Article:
How long does it usually take on average for you to write and publish a new book?
About 2½ to 3 years, which flies right in the face of my thinking I’m a slow writer. My ideas do usually sit in my brain and simmer for a while before I actually start putting them down on paper, though, so that adds a good bit of uncounted time. And there are little snippets of stories sitting on my computer that I won’t count towards writing time until I actually get serious about working on them. So from the time I get serious about a project to when I publish it is 2½ to 3 years. Except The Experiment. That was a year and a half.
Which character in any of the Time Captives books do you most relate to, and why?
Probably Jill, because we have the same personality type. I swear, I gave her a personality type before I even knew my own! But she’s sweeter than I am and more willing to step outside of her comfort zone when need be. But there’s some of me in all of them. I can relate to Emily and George and Abigail and Adriel and Jonathan…okay, yeah, I relate to Jonathan because I channeled all my Narnia love into him. Is that a problem? 😉
What was the hardest aspect of this book and trilogy to write?
The Time Captives. They were really difficult characters to work with. While other characters like Adriel and Grant jumped onto the page with full personality, the Time Captives didn’t want to let me in. And they were always dragging their feet about their quest. Plus there’s so many of them. I’m never writing a story with that big of a main group again. My poor brain just can’t handle it all.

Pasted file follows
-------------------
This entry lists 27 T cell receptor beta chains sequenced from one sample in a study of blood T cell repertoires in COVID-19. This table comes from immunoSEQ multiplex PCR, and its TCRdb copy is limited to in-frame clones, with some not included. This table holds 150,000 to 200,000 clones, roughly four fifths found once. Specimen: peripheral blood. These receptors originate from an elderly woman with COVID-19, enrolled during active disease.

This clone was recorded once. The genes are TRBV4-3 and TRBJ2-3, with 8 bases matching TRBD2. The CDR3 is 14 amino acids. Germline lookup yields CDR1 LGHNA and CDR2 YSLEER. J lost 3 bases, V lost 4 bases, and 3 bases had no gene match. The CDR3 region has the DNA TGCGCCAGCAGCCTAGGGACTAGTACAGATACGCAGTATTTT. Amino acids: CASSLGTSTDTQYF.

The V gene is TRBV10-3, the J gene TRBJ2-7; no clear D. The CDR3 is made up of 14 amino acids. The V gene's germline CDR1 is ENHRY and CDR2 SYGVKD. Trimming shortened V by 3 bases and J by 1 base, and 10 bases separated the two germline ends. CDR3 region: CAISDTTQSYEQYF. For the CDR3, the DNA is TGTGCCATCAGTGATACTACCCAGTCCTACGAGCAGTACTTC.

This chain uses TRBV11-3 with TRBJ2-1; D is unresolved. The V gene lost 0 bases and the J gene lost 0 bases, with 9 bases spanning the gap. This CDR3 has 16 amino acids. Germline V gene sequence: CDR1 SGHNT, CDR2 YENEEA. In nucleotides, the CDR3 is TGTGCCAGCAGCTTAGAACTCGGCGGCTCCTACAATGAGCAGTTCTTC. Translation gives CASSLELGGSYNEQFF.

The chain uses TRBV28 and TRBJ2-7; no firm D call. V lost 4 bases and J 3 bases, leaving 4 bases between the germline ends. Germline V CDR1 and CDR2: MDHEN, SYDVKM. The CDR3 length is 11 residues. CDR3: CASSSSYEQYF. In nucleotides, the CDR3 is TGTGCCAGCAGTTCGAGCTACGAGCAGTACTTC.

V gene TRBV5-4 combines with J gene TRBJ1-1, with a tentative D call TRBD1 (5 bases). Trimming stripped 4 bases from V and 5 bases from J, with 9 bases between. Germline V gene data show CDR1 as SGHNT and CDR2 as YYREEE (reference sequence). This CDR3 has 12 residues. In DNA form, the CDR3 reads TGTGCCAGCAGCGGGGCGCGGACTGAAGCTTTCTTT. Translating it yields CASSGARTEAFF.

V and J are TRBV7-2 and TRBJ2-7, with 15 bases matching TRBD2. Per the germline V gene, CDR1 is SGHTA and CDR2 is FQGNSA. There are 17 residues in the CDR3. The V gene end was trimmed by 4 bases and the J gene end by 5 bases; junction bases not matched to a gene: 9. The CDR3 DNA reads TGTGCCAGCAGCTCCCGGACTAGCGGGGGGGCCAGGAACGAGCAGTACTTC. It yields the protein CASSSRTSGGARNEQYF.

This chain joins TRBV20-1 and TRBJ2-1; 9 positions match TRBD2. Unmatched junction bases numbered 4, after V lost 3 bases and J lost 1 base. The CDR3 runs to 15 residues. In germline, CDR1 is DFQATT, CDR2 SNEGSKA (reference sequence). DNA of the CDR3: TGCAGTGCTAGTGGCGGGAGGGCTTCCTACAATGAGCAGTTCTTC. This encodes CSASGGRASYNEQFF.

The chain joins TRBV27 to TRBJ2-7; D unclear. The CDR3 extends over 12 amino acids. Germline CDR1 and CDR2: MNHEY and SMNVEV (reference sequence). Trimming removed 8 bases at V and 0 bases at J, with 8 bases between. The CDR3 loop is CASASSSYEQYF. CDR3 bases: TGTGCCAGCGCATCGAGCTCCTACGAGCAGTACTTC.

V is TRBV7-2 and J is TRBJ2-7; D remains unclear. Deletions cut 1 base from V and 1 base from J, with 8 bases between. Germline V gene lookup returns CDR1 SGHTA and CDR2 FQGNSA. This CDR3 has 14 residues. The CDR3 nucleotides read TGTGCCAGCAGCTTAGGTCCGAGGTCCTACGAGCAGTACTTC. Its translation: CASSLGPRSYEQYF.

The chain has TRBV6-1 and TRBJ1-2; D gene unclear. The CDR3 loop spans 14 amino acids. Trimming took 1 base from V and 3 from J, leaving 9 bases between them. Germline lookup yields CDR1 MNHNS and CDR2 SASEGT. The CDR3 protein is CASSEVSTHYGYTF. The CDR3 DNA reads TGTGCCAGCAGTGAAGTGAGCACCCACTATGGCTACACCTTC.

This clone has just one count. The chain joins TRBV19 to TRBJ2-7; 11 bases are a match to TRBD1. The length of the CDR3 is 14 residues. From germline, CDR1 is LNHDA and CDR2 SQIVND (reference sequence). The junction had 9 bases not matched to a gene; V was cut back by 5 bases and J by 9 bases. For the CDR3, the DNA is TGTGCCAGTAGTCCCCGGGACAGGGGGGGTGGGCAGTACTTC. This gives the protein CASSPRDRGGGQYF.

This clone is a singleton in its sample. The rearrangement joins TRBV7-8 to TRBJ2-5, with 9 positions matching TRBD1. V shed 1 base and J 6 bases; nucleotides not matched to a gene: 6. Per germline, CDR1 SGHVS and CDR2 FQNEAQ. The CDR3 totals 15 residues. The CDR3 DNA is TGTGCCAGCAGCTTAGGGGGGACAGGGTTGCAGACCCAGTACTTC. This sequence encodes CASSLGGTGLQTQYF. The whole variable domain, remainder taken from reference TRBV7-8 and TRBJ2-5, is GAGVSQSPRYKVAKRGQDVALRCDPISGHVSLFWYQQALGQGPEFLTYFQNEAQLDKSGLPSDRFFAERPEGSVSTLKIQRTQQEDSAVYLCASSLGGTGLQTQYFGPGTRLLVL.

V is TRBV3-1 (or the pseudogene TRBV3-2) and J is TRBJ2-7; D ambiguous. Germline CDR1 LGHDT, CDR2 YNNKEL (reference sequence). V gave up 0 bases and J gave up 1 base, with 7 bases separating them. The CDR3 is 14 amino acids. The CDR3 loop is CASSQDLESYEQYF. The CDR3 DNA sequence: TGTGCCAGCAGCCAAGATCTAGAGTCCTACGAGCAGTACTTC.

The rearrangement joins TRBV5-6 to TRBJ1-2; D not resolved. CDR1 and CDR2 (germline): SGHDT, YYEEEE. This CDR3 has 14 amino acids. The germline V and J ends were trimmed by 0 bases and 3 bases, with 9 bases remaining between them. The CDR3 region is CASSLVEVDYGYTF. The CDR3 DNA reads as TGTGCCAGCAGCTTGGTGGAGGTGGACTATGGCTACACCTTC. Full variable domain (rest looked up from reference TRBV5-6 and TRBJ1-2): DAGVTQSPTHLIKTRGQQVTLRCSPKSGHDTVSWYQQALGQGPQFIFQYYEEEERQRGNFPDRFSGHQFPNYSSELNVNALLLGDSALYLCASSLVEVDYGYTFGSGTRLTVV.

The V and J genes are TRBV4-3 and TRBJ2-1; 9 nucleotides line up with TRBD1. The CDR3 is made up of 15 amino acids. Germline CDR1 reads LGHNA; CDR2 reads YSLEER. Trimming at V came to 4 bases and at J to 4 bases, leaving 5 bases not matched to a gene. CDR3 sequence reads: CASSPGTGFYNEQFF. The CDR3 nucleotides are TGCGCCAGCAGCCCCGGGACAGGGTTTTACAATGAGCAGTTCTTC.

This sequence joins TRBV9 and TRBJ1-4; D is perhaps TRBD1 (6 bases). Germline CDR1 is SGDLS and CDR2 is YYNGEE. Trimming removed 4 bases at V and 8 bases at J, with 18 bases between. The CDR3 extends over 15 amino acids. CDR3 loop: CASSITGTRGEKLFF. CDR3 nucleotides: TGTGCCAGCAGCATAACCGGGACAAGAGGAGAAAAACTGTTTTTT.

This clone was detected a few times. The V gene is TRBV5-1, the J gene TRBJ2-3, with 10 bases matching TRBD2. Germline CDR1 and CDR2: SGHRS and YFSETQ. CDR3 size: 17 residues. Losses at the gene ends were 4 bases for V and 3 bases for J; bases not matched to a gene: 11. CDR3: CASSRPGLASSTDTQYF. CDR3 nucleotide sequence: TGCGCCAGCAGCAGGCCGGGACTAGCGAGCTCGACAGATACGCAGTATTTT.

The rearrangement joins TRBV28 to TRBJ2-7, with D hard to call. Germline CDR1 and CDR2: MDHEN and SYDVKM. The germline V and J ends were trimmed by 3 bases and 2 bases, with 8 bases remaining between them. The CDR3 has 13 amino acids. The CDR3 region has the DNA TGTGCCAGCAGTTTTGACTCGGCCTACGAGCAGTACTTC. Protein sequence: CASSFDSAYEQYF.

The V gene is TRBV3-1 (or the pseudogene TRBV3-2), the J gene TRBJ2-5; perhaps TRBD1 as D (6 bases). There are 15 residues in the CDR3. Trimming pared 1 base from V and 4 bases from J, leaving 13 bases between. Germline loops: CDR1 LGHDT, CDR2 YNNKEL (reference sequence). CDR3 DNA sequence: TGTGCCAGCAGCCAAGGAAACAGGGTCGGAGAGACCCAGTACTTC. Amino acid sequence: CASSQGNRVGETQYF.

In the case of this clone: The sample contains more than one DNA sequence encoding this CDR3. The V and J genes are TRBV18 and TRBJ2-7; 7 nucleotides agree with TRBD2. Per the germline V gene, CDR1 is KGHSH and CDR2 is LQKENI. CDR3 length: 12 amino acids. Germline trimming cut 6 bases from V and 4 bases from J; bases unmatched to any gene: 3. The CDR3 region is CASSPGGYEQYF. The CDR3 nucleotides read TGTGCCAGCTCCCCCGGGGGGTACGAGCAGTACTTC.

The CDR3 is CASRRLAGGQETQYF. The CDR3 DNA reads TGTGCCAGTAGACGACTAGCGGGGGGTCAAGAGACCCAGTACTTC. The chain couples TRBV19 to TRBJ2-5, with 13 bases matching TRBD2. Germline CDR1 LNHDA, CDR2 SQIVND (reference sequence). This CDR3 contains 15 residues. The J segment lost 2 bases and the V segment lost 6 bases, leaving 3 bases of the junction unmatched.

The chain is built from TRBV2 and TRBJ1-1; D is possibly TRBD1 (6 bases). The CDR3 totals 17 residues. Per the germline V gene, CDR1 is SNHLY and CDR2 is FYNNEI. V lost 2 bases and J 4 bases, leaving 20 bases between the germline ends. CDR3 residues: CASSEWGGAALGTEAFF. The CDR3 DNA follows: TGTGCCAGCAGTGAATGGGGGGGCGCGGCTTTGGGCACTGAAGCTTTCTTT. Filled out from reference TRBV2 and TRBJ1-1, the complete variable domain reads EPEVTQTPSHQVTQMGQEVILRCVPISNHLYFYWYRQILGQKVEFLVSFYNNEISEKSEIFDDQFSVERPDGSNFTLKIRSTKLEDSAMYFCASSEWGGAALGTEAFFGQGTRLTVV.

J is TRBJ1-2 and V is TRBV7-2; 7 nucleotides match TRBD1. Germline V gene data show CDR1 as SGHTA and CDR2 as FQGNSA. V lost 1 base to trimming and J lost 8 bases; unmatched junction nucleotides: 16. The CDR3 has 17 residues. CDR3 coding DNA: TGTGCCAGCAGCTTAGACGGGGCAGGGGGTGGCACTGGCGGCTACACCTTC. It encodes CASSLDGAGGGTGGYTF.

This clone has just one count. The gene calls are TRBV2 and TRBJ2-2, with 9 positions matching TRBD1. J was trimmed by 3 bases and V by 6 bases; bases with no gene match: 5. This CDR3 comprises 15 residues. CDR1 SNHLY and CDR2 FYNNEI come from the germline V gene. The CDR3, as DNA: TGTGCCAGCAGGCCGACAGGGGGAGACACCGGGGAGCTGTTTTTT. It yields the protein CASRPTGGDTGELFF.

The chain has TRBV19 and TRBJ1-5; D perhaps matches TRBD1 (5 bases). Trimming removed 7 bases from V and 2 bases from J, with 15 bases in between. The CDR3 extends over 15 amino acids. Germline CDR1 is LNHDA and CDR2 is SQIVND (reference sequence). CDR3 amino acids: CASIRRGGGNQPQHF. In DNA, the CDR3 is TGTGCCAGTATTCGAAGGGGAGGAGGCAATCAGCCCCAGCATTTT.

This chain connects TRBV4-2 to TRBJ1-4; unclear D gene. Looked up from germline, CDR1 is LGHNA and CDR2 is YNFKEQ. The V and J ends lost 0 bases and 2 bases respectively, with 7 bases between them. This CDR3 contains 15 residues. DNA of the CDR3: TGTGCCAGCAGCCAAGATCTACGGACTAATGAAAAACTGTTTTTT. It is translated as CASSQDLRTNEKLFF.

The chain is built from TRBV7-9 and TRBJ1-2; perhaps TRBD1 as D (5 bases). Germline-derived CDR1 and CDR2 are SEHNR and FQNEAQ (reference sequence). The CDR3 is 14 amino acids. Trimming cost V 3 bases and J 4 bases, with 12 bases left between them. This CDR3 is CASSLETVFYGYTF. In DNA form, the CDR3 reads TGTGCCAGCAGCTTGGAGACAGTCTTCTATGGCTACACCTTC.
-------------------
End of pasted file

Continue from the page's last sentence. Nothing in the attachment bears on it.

Do you plot out and plan your stories before or while you write?
A little bit of both. I always have a general idea of what’s going to happen before I start a story. At least, with the stories I’ve been able to finish. Basically, I start with a beginning, an end goal, main characters, and a few scenes from the middle that may or may not end up in the book. For some stories, like my outer space dystopian, I had the full storyline written out. But with that, I ended up scrapping it and just writing down the major plot points. For Time Captives, I restructured it so many times that the plot points weren’t written down until I was halfway through. I like having plot points beforehand, so I know where I’m going. However, I rarely plan any deeper than that, I like to figure it out as I go along, unless I run across a point where I’m stuck, and then I stop and plan it before continuing.
What do you hope that readers will take away from The Crossways?
Primarily the Gospel. This is actually my first book with an explicit Gospel message. But also that God uses everything, even the worst of circumstances, for good. And that being dishonest is never worth it, even if it seems so at the time.
Thanks for taking the time to answer my questions! I wish you the best with your release of The Crossways.
Thanks for having me! I enjoyed it.
Join in the excitement of Time Captives and enter to win a special prize! The first prize winner will receive a signed copy of The Crossways. The second prize winner will receive an eCopy of The Crossways in the eBook format of his/her choice. Giveaway open to U.S. residents only.
For more stops on the blog tour, go to http://morganhuneke.blogspot.com/2015/10/release-day-for-crossways.html